The Register of
Geza Roheim Papers
1929 - 1953
Mandeville Special Collections Library
University of California, San Diego
Extent: 0.80 linear feet (2 archives boxes)
Materials in box 2, folders 2 and 3, cannot be used without the permission of the Manuscripts Librarian.
Papers of Geza Roheim, Hungarian anthropologist who applied psychoanalytic techniques to the study of cultures. Educated in Hungary and Germany, Roheim taught at the University of Budapest until 1938, when he immigrated to the United States. Between 1929 and 1931 he conducted field work in Australia, Melanesia, and Arizona. The collection includes drafts of writings and research materials, including transcriptions of the dreams and stories of Australian aborigines, and a vocabulary of the Normanby Islanders. The papers are divided into two series: WRITINGS and RESEARCH MATERIALS.
Geza Roheim considered himself a professional anthropologist, although many see his work as an example of the Freudian school of psychoanalytic theory. He is credited as one of the first to apply psychoanalysis to the study of world cultures.
The scion of an affluent Hungarian family, Roheim was born in Budapest in 1891. He took an early interest in literature and history, later receiving formal training in geography and anthropology. In addition, he studied psychoanalytic theory under Sandor Ferenczi, one of the pioneers in the field. Travelling to Germany prior to World War I, Roheim pursued his professional education in anthropology at the universities of Leipzig and Berlin. Also in Germany, he came under the influence of the theories of Sigmund Freud. Roheim returned to Hungary and, in 1919, became the first professor of anthropology at the University of Budapest, a post he held until 1938.
Throughout the 1920s Roheim remained primarily an academic anthropologist. However, in 1929, he embarked on a lengthy field expedition that would last until 1931. Financed by Marie Bonaparte (Princess George of Greece), the field trip was originally designed to apply psychoanalytic theory to the aborigines of Central Australia. Roheim expanded the original plan to include journeys to the Melanesian island of Normanby, plus short trips to Somaliland and Arizona. In his field work, Roheim focused primarily on the individual member of a community or culture. He used many techniques that were not common in contemporary anthropology, including dream analysis and the analysis of children's play activities.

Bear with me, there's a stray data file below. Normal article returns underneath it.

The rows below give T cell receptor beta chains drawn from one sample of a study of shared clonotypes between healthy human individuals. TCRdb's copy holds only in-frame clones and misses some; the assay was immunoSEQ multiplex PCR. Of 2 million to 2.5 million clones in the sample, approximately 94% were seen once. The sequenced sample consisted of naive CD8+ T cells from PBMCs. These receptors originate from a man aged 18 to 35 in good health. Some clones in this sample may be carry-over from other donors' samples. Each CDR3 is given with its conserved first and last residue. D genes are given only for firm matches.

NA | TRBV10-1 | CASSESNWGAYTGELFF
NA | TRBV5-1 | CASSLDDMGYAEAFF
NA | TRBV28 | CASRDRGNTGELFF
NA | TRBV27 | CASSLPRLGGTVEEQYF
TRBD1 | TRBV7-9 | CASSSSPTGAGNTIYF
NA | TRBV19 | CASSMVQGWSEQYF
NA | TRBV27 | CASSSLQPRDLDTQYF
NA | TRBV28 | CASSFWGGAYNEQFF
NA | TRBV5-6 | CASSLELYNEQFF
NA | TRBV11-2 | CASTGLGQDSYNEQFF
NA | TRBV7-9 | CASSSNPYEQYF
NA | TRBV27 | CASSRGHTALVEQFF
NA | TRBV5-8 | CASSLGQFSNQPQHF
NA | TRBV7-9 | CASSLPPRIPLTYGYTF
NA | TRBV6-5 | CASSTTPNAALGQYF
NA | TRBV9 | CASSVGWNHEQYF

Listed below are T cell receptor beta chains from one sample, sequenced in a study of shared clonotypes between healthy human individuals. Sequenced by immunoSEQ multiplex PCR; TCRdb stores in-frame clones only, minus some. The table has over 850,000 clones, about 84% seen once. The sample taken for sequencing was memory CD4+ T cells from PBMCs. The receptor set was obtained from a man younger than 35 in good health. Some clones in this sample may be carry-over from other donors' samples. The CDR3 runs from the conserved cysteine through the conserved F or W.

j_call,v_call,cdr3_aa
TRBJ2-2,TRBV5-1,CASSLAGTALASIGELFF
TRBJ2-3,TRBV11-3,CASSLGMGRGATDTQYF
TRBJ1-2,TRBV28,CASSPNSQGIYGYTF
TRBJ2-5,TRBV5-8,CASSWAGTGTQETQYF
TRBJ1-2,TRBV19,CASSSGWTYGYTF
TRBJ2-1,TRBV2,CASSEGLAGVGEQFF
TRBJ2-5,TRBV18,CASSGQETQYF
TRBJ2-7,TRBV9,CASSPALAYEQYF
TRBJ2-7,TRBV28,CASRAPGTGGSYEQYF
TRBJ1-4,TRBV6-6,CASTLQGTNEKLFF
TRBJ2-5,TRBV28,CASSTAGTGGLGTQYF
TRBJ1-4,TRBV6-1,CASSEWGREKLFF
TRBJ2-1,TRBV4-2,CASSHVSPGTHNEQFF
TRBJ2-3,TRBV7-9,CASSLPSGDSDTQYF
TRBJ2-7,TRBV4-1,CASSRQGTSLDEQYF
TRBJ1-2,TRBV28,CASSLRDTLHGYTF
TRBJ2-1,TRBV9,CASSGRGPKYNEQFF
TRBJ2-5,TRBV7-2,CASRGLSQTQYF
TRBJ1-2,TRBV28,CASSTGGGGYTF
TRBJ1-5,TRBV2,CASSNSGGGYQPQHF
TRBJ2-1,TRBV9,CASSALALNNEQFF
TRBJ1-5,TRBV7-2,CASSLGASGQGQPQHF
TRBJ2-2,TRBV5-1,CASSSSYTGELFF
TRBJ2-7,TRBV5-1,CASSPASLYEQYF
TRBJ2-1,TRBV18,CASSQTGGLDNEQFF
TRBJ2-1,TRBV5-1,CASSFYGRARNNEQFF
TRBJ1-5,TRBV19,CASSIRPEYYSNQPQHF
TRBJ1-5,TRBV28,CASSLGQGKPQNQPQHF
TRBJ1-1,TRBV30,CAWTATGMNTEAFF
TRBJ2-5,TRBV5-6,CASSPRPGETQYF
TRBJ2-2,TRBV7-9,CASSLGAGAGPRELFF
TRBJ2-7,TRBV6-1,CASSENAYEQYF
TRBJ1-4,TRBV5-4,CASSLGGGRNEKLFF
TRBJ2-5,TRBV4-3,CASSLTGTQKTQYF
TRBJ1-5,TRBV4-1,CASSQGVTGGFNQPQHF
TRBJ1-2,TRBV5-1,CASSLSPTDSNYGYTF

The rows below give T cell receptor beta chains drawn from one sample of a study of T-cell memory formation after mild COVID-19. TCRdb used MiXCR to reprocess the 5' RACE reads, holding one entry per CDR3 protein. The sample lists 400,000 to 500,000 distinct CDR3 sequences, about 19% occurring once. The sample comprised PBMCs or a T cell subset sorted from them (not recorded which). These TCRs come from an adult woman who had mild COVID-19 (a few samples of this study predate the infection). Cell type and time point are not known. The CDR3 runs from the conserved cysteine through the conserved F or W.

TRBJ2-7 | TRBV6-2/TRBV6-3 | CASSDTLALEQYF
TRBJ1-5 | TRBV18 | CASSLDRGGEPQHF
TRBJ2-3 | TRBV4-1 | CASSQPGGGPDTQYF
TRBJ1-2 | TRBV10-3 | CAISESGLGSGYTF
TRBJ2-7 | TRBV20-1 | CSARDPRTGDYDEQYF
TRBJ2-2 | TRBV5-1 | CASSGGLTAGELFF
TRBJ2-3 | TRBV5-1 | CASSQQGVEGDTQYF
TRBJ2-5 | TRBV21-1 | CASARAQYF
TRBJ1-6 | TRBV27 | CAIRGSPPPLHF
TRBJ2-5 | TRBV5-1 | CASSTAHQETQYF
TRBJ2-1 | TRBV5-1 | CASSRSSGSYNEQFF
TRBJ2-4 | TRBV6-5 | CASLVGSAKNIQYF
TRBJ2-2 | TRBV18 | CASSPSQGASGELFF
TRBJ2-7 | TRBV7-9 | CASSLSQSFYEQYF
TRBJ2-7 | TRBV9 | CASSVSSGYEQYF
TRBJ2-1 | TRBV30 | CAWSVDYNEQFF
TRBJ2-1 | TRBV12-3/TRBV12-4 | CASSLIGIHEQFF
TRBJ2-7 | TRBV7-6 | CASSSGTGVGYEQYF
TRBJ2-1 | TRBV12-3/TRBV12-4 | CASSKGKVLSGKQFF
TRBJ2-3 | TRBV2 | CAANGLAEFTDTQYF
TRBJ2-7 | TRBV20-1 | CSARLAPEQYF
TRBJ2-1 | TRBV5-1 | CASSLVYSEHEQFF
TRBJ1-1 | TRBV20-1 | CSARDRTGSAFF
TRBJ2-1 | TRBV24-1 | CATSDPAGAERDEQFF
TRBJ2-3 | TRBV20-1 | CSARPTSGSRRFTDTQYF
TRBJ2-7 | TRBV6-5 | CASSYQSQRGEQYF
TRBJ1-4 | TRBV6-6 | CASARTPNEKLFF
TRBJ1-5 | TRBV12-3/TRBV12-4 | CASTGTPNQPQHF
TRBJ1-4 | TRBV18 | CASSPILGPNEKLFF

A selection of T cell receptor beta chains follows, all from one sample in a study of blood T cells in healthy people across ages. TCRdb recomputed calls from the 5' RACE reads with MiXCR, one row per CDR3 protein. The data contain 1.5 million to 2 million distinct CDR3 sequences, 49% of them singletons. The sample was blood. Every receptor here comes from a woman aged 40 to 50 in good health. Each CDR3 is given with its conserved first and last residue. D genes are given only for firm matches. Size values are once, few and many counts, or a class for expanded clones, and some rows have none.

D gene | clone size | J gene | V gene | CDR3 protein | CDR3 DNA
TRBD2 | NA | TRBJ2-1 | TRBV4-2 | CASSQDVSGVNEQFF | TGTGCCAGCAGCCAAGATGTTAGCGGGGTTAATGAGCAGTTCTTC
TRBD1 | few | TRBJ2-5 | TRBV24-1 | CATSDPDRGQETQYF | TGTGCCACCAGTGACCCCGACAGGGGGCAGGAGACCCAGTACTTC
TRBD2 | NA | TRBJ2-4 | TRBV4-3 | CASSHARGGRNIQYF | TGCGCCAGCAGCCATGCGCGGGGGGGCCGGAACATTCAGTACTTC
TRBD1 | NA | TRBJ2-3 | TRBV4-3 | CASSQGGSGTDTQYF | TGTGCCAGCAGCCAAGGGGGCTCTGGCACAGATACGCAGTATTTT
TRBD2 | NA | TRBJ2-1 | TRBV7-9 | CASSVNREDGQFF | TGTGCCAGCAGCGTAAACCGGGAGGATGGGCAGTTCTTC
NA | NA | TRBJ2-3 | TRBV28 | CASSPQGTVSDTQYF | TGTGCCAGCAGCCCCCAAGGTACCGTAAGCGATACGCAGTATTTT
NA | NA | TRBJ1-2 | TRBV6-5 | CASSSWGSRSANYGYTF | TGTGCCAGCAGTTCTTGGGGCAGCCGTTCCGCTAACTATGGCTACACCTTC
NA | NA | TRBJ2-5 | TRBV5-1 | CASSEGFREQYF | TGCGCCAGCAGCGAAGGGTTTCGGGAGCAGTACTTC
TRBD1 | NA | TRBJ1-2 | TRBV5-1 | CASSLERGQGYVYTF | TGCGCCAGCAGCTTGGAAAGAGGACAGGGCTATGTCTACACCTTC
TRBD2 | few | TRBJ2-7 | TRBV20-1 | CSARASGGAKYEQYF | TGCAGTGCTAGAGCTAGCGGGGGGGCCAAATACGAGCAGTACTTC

In 1938 Roheim escaped the political turmoil in Europe and emigrated to the United States. He worked briefly, during 1938, as a clinician at the Worcester State Hospital in Massachusetts. He then moved to New York City, where he entered private practice and continued his writing. In 1940 he lectured at the New York Psychoanalytic Institute. Although he took short field trips to study the Navaho Indians in the southwestern U.S., Roheim remained in New York City until his death in 1953.
Roheim was primarily a theoretician, although his theory was always based on rigorous observation and study. He was one of the first anthropologists to successfully apply Freudian theories to the analysis of cultures. His "ontogenetic theory of culture" is considered a major contribution to his field. In this theory, Roheim contended that cultural differences were largely the result of an individual's childhood traumas. The childhood experiences of the individual, he thought, were ultimately reflected in adult personality and in the collective institutions
of a given culture.
Roheim stated his theory most clearly in his work The Origin and Function of Culture, published in 1943. Among his other works, the most notable are Australian Totenism (1925), Animism, Magic, and the Divine King (1930), The Eternal Ones of the Dream (1945), Psychoanalysis and Anthropology (1950), and The Gates of Dream (1952).
After Roheim's death, many of his works were collected and published by anthropologist Werner Muensterberger. Muensterberger's editions include Magic and Schizophrenia (1955), The Panic of the Gods and Other Essays (1972) and Children of the Desert : The Western Tribes of Central Australia (1974).
[Sources: Paul A. Robinson, The Freudian Left : Wilhelm Reich, Geza Roheim, Herbert Marcuse (New York: Harper and Row, c1969); George B. Wilbur and Warner Muensterberger, eds., Psychoanalysis and Culture : Essays in Honor of Geza Roheim (New York: International Universities Press, c1951).]
Scope and Content